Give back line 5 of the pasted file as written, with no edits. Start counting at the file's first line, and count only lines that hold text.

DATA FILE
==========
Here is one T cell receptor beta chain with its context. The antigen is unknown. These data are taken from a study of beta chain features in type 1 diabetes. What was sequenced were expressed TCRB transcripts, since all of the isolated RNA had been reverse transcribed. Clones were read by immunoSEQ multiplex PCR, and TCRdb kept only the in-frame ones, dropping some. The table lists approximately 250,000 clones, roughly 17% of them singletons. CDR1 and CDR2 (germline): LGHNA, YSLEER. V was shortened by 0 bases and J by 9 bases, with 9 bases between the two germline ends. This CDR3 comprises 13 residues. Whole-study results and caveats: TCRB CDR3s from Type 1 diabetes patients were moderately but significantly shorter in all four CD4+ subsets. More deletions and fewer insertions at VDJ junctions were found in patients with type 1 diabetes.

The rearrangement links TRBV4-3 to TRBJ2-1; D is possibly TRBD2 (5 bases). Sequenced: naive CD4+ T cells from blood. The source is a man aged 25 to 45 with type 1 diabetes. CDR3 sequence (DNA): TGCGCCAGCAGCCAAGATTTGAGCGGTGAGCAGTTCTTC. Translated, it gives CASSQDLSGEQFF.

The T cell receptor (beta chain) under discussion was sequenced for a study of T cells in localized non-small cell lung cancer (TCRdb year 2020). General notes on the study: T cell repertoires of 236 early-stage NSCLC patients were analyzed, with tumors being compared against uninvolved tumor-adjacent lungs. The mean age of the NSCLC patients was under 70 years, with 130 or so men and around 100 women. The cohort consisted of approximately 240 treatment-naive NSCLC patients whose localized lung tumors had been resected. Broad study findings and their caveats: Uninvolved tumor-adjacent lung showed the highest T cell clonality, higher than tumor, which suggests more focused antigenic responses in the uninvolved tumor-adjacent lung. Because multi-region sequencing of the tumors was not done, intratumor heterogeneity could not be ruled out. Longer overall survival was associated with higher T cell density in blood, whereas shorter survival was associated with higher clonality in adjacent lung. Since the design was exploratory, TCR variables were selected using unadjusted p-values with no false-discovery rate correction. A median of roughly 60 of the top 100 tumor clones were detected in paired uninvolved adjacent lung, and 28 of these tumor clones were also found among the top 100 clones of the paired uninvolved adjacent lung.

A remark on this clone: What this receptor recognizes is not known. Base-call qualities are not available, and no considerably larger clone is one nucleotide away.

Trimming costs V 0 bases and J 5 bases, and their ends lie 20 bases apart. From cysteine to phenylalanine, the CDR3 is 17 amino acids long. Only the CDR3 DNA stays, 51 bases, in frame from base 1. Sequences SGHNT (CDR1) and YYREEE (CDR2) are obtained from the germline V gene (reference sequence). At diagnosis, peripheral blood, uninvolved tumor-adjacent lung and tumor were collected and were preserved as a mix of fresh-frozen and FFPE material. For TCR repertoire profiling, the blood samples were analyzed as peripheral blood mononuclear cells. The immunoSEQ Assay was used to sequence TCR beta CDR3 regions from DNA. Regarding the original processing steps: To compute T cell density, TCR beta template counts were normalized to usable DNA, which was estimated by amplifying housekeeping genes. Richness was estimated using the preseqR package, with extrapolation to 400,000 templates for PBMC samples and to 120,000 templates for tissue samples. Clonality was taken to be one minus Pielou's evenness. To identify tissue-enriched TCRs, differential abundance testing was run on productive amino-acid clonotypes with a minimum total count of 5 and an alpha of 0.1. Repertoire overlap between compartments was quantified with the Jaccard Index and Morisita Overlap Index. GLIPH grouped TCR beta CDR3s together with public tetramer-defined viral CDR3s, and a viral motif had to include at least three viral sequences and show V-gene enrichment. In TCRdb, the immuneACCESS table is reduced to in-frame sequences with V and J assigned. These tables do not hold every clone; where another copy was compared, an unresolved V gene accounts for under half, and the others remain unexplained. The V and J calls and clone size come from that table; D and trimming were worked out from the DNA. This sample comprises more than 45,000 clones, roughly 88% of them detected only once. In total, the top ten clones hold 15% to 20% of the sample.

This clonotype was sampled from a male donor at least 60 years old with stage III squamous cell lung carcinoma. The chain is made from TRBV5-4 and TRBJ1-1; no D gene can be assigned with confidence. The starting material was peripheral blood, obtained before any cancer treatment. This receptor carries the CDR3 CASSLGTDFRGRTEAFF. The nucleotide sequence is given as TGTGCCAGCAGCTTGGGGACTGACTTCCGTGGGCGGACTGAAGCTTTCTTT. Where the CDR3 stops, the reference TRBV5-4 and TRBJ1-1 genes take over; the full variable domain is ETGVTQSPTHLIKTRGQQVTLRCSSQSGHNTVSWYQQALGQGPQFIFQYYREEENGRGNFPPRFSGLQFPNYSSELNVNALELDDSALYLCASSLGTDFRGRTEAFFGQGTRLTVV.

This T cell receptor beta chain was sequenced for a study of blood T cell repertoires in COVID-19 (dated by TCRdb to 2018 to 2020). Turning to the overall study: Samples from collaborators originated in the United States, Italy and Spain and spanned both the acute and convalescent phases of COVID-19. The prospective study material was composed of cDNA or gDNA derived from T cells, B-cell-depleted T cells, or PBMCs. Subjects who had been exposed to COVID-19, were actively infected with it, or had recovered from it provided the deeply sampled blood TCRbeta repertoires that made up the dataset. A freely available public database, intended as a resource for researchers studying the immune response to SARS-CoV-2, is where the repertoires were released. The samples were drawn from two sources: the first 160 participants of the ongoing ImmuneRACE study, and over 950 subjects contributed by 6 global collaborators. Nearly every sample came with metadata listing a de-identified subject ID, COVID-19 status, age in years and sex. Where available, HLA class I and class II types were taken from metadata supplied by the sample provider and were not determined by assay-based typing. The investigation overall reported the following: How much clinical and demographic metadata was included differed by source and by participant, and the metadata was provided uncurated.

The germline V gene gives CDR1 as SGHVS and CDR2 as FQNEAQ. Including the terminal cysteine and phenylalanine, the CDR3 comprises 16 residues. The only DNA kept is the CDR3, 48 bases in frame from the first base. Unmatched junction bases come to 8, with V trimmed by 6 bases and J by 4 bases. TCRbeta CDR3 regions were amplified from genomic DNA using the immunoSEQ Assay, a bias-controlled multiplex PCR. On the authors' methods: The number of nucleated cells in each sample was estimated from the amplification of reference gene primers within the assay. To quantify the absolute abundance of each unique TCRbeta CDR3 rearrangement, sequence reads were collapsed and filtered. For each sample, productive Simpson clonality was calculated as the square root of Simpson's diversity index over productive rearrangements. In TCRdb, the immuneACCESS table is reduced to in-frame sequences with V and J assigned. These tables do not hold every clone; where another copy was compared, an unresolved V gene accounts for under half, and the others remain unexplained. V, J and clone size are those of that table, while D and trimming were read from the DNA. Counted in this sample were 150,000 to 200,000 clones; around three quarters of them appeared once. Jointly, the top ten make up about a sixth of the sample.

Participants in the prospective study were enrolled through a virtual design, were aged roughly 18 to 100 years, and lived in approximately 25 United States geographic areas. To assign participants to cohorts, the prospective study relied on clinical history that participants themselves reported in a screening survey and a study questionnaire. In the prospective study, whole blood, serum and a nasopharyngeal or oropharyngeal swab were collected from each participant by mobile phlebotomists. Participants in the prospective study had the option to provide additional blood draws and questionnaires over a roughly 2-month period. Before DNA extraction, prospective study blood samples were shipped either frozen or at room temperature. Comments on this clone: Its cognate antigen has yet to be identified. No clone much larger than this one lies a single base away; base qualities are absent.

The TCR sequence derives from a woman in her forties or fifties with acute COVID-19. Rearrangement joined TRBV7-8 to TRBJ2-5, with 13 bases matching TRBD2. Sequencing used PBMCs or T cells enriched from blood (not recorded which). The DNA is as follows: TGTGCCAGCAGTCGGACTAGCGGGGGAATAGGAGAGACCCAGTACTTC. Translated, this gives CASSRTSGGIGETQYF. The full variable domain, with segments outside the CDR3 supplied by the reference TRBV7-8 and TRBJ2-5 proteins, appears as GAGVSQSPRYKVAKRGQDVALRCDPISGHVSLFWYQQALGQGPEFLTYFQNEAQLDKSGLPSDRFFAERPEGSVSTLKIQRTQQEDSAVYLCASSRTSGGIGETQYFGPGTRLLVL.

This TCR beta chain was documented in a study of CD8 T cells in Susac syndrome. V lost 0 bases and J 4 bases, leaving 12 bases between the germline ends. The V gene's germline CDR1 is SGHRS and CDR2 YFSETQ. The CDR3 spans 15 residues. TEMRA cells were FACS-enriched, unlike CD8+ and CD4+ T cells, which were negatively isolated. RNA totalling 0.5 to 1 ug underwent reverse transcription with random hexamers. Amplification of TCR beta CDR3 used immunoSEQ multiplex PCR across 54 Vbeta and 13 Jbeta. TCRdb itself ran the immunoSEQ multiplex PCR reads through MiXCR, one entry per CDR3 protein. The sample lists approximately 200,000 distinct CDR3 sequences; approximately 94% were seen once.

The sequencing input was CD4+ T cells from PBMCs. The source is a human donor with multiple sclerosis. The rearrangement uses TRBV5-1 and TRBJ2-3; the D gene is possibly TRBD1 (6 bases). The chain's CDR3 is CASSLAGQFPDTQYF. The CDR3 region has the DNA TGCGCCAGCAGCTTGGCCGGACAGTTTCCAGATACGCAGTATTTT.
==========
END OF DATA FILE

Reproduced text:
Trimming costs V 0 bases and J 5 bases, and their ends lie 20 bases apart. From cysteine to phenylalanine, the CDR3 is 17 amino acids long. Only the CDR3 DNA stays, 51 bases, in frame from base 1. Sequences SGHNT (CDR1) and YYREEE (CDR2) are obtained from the germline V gene (reference sequence). At diagnosis, peripheral blood, uninvolved tumor-adjacent lung and tumor were collected and were preserved as a mix of fresh-frozen and FFPE material. For TCR repertoire profiling, the blood samples were analyzed as peripheral blood mononuclear cells. The immunoSEQ Assay was used to sequence TCR beta CDR3 regions from DNA. Regarding the original processing steps: To compute T cell density, TCR beta template counts were normalized to usable DNA, which was estimated by amplifying housekeeping genes. Richness was estimated using the preseqR package, with extrapolation to 400,000 templates for PBMC samples and to 120,000 templates for tissue samples. Clonality was taken to be one minus Pielou's evenness. To identify tissue-enriched TCRs, differential abundance testing was run on productive amino-acid clonotypes with a minimum total count of 5 and an alpha of 0.1. Repertoire overlap between compartments was quantified with the Jaccard Index and Morisita Overlap Index. GLIPH grouped TCR beta CDR3s together with public tetramer-defined viral CDR3s, and a viral motif had to include at least three viral sequences and show V-gene enrichment. In TCRdb, the immuneACCESS table is reduced to in-frame sequences with V and J assigned. These tables do not hold every clone; where another copy was compared, an unresolved V gene accounts for under half, and the others remain unexplained. The V and J calls and clone size come from that table; D and trimming were worked out from the DNA. This sample comprises more than 45,000 clones, roughly 88% of them detected only once. In total, the top ten clones hold 15% to 20% of the sample.